The biggest single contributor to greenhouse gas emissions is energy generation from burning fossil fuels – and Jean has consistently worked to promote switching to renewable, clean alternatives, like wind, solar and tidal, visiting renewable energy co-ops, campaigning to create the best legal and financial basis – in the UK and the EU – for constructing new facilities, and creating jobs at the same time.
In 2013, Jean hosted an event with Trade Unions and others calling for more public investment in renewable technologies here in the UK.
Jean has opposed EU drives to promote dirty nuclear energy, and played leading roles in the campaigns against both new oil and gas exploration – especially in the Arctic and Canada’s ‘Tar Sands’ – and ‘fracking’, both in London and elsewhere in England.
At the same time, Jean has actively promoted greater energy efficiency measures, especially for Londoners – whose draughty homes contribute to higher-than-necessary fuel bills, as well as climate change.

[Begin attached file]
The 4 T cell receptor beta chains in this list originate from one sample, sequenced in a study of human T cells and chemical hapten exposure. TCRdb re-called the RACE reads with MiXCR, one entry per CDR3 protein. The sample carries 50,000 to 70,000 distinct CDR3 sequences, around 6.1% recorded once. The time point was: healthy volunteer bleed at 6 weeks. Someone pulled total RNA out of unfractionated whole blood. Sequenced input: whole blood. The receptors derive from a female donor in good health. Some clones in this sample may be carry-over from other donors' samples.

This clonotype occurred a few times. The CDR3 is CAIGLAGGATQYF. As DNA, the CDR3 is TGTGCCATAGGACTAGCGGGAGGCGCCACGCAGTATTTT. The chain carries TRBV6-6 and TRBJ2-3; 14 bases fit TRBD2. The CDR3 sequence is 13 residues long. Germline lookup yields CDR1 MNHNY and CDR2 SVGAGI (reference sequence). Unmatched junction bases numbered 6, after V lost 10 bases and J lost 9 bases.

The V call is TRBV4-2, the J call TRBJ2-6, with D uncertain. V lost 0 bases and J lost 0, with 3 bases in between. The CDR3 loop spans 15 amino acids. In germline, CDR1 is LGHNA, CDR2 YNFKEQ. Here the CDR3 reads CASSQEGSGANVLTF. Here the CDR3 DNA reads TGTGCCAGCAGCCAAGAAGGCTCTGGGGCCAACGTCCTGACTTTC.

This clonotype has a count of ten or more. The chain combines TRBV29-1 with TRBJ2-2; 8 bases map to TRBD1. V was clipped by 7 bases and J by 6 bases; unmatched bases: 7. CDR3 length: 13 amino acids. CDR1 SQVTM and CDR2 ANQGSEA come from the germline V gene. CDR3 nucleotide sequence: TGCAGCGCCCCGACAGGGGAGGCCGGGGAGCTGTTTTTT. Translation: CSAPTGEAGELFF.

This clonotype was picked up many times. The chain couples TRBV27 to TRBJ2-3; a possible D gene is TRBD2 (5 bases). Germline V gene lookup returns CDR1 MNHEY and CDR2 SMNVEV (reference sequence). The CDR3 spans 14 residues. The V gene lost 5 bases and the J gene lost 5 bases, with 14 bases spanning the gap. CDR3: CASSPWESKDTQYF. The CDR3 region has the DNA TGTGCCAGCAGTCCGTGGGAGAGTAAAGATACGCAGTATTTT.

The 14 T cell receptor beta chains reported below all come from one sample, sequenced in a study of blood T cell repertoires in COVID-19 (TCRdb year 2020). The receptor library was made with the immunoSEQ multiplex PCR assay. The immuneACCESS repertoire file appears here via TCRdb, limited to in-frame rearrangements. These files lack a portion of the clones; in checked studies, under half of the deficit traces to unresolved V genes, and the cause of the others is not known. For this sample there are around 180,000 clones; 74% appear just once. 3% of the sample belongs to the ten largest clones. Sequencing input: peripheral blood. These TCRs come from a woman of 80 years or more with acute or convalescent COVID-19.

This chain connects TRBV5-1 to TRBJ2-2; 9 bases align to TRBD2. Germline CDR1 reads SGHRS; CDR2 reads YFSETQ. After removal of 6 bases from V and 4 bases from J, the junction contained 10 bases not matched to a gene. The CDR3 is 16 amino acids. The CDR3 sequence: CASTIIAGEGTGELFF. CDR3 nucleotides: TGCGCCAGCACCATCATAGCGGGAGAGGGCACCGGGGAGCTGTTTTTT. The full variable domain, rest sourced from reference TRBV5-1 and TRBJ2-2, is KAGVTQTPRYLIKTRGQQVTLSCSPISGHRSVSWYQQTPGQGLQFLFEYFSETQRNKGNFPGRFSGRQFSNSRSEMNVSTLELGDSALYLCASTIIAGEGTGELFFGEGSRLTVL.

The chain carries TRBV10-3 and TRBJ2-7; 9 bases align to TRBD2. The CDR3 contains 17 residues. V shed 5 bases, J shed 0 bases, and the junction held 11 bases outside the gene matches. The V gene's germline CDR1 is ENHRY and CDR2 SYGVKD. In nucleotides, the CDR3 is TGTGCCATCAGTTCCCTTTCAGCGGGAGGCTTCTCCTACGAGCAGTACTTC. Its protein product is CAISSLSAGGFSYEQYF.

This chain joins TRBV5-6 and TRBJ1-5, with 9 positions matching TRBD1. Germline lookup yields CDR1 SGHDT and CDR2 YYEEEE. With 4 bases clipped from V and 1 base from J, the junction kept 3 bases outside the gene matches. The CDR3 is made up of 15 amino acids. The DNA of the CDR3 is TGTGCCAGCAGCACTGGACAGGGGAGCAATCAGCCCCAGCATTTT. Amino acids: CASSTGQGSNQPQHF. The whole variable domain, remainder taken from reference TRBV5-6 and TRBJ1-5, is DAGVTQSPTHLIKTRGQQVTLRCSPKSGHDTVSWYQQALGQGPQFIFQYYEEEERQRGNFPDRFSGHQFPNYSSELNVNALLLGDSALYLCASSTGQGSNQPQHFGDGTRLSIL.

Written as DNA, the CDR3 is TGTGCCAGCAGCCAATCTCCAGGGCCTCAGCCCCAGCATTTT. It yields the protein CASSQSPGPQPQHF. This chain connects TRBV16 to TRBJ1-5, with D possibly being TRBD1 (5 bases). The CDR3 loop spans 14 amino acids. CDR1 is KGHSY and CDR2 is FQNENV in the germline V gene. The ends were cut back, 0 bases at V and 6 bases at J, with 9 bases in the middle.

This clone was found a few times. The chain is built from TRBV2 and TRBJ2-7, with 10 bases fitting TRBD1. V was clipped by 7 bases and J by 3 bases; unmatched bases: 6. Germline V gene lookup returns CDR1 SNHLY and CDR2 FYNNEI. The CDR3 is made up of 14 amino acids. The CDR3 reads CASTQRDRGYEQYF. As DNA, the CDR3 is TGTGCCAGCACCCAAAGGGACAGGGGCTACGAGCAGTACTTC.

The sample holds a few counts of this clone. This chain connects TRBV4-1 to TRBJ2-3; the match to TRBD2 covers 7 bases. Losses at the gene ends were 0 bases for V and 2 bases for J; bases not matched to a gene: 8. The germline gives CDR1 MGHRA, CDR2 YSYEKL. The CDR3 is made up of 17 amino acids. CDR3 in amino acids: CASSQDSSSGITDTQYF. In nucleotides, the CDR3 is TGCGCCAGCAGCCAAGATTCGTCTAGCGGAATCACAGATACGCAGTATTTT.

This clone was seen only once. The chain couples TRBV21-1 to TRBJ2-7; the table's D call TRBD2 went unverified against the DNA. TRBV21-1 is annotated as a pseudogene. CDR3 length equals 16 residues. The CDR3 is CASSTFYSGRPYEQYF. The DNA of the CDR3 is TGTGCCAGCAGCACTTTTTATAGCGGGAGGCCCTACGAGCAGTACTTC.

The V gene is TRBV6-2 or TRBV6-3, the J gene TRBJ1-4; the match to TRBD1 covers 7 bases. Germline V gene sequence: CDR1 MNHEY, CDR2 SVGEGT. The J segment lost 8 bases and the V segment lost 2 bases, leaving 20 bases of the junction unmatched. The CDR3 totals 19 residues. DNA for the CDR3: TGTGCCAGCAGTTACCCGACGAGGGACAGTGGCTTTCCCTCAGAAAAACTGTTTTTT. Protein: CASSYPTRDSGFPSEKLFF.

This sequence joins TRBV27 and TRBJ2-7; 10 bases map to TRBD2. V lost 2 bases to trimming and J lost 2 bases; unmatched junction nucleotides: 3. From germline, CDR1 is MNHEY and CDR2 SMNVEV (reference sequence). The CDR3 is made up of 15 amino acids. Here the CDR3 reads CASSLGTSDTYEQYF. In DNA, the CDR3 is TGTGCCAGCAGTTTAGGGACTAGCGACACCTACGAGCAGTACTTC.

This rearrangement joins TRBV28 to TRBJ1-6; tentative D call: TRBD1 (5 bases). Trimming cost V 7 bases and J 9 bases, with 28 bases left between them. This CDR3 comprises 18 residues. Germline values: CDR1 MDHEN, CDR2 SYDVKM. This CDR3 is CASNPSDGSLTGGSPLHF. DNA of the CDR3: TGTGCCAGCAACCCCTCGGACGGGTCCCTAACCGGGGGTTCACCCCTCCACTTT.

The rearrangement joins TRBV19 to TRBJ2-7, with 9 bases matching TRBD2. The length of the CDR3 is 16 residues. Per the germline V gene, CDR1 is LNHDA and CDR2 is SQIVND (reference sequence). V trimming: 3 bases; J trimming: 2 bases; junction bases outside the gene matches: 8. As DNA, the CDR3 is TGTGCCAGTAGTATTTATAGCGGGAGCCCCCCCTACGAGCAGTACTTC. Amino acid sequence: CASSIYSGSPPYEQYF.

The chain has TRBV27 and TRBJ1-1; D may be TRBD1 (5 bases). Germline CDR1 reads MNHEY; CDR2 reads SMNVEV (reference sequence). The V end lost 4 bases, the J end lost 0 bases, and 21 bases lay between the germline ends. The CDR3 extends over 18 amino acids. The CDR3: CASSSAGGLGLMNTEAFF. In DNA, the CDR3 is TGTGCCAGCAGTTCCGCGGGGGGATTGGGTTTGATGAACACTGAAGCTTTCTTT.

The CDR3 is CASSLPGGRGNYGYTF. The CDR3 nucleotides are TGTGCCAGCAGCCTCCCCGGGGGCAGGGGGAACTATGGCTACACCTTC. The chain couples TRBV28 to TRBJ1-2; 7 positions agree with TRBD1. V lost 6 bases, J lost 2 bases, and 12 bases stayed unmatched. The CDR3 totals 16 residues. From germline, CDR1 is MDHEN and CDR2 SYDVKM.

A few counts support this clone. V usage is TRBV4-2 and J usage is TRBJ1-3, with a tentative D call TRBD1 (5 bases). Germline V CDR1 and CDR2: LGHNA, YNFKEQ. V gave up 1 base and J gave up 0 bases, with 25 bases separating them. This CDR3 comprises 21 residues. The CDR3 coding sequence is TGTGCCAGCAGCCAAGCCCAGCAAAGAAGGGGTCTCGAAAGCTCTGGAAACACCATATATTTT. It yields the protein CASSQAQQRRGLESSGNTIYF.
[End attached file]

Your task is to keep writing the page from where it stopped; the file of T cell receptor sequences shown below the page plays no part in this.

Britain stands at a crossroads in energy policy – with one direction leading towards more nuclear power stations, and the other to the sustainable exploitation of renewable energy sources.
The decision should be easy. Renewable energy is affordable, safe and clean and the UK has some of the best resources in Europe. Wind power at sea alone could meet our electricity needs three times over and bring thousands of jobs to the UK. Yet the Government is seriously considering a proposal to build 10 more nuclear power stations.
UK Emissions Trading Scheme
The EU has adopted a ‘cap-and-trade’ mechanism – known as the Emissions Trading System – for doing so; but it is fatally-flawed, and Jean, together with her Green colleagues, have tried to improve it at every step, voting to reduce the number of emission permits and to include aviation – the fastest-growing contributor to greenhouse gas emissions – in the ETS.